How are countries worldwide tackling the residential flexibility challenge?
By Ben Cole – Strategy Analyst at Moixa
Climate change represents a significant threat to the health of the planet’s ecosystem. To mitigate its devastating effects, countries worldwide must considerably reduce the emissions linked to human activities.
Energy systems around the world are undergoing a huge transformation in order to decarbonise and move the needle on the climate crisis. However, among the challenges of adding more renewable energy to the grid is the unpredictable nature of clean energy sources. For a country to be completely reliant on renewable sources for electricity, we would need an energy system that could overcome the problem of intermittency and meet the demand for power consumption on a 24/7 basis.
This is where residential flexibility and virtual power plants (VPPs) come into play. On top of storing energy when it’s in abundance and saving it for when it’s needed, distributed energy resources (DERs) can be aggregated in VPPs to provide grid services. Flexibility with residential assets can help effectively introduce more renewable energy onto the grid, keeping it stable and preventing transmission lines from becoming congested.
As the residential energy storage system market is gaining momentum, flexibility markets that allow devices in homes to participate are increasingly becoming more established. But how are countries worldwide tackling the residential flexibility challenge?
Different scenarios across the globe
Different markets worldwide have elements that contribute to the commercialisation of flexibility on a residential level. In recent weeks, Moixa has attended several events focused on energy flexibility, and the UK was branded as a leader in tackling this challenge.
One of the key initiatives that have encouraged flexibility with residential assets in the UK is the introduction of time-of-use tariffs — electricity tariffs where energy suppliers offer different prices at different times of the day — used in conjunction with favourable policy around feed-in tariffs and household grid charging and discharging.
With time-of-use tariffs, consumers in the UK are not only encouraged to shift their load to off-peak times but are also incentivised to, for example, discharge batteries to support the grid during peak times with export tariffs.
Meanwhile, Australia has recently felt the impact of disruptions to coal supplies, outages at several coal-fired power plants and soaring global energy prices, leading to the country’s wholesale electricity market being suspended by the Australian Energy Market Operator (AEMO).
This event caused a consequential loss of consumer confidence in the electricity system’s reliability, which on the flip side, drove energy storage adoption and increased customer engagement in residential flexibility programs. This is grist to the mill for Australia’s decarbonisation ambitions, which will require significant deployment of renewable energy and storage deployment.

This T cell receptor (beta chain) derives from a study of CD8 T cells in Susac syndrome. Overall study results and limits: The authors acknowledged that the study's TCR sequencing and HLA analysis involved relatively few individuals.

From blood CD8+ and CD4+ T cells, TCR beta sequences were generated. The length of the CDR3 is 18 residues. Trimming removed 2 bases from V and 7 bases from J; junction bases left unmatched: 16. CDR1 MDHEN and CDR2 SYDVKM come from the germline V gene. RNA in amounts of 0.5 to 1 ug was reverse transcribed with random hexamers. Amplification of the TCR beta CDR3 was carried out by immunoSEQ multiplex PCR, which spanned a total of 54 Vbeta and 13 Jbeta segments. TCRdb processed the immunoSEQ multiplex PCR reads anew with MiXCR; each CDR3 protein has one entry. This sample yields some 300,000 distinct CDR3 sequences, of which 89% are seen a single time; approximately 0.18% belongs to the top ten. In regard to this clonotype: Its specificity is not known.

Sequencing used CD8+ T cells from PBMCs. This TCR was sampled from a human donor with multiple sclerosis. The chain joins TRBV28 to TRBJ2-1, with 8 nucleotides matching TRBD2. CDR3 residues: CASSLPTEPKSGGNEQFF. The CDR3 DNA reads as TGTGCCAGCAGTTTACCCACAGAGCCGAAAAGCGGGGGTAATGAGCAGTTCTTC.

Similarly, in some of the US energy markets, such as Texas and Puerto Rico, the same lack of confidence in the electricity system has driven battery adoption over the past few years. For instance, Puerto Ricans have taken their energy resiliency into their own hands, with over 55,000 rooftop-solar-powered batteries already in Puerto Rico’s homes, a fleet that grows by around 2,000 every month.
In all of these markets, electricity pricing is leading homeowners to engage in PV systems and energy storage to be independent from their energy providers and use flexibility to their advantage.
Regarding flexibility with residential assets, it is important to remember that each market has nuances due to different environmental and economic conditions; for instance, a model in the UK may not work in the US, Australia or Japan.
Putting consumers at the heart of the energy transition: the case of Hawaii
In order to reach our climate goals, it is vital to put consumers at the heart of the energy transition and find ways to turn them into active participants in the energy landscape. Therefore, the end customer offer is foundational for any successful VPP business model.
Hawaii is an excellent example of engagement with the end customer via incentives and policy reform. The island recently received its last shipment of coal ever, with the shut down of its coal plant imminent.
Hawaii’s renewable commitments and abundance of solar has led consumers to be the main stakeholders in the transition. Residential battery attachment rates to PV systems sit at above 80% for Hawaii due to the heavy incentives from the island’s energy providers to install a battery and allow devices to provide grid support. For instance, energy provider Hawaiian Electric has a ‘battery bonus program’ cash incentive to add batteries to existing residential solar panels. In return, the batteries must provide grid support to reduce load during peak times.
In addition, the step down of net metering for PV exports has encouraged rooftop solar owners to purchase these batteries, as there is no export incentive during the day. Not allowing PV export during the day is effectively a time-of-use tariff to encourage self-consumption and storage at times of high solar irradiance, consequently allowing this household storage to discharge at peak times to relieve the Hawaiian grid.
Ultimately, Hawaii has shown that well-timed policy decisions, as well as incentives, can really drive residential flexibility.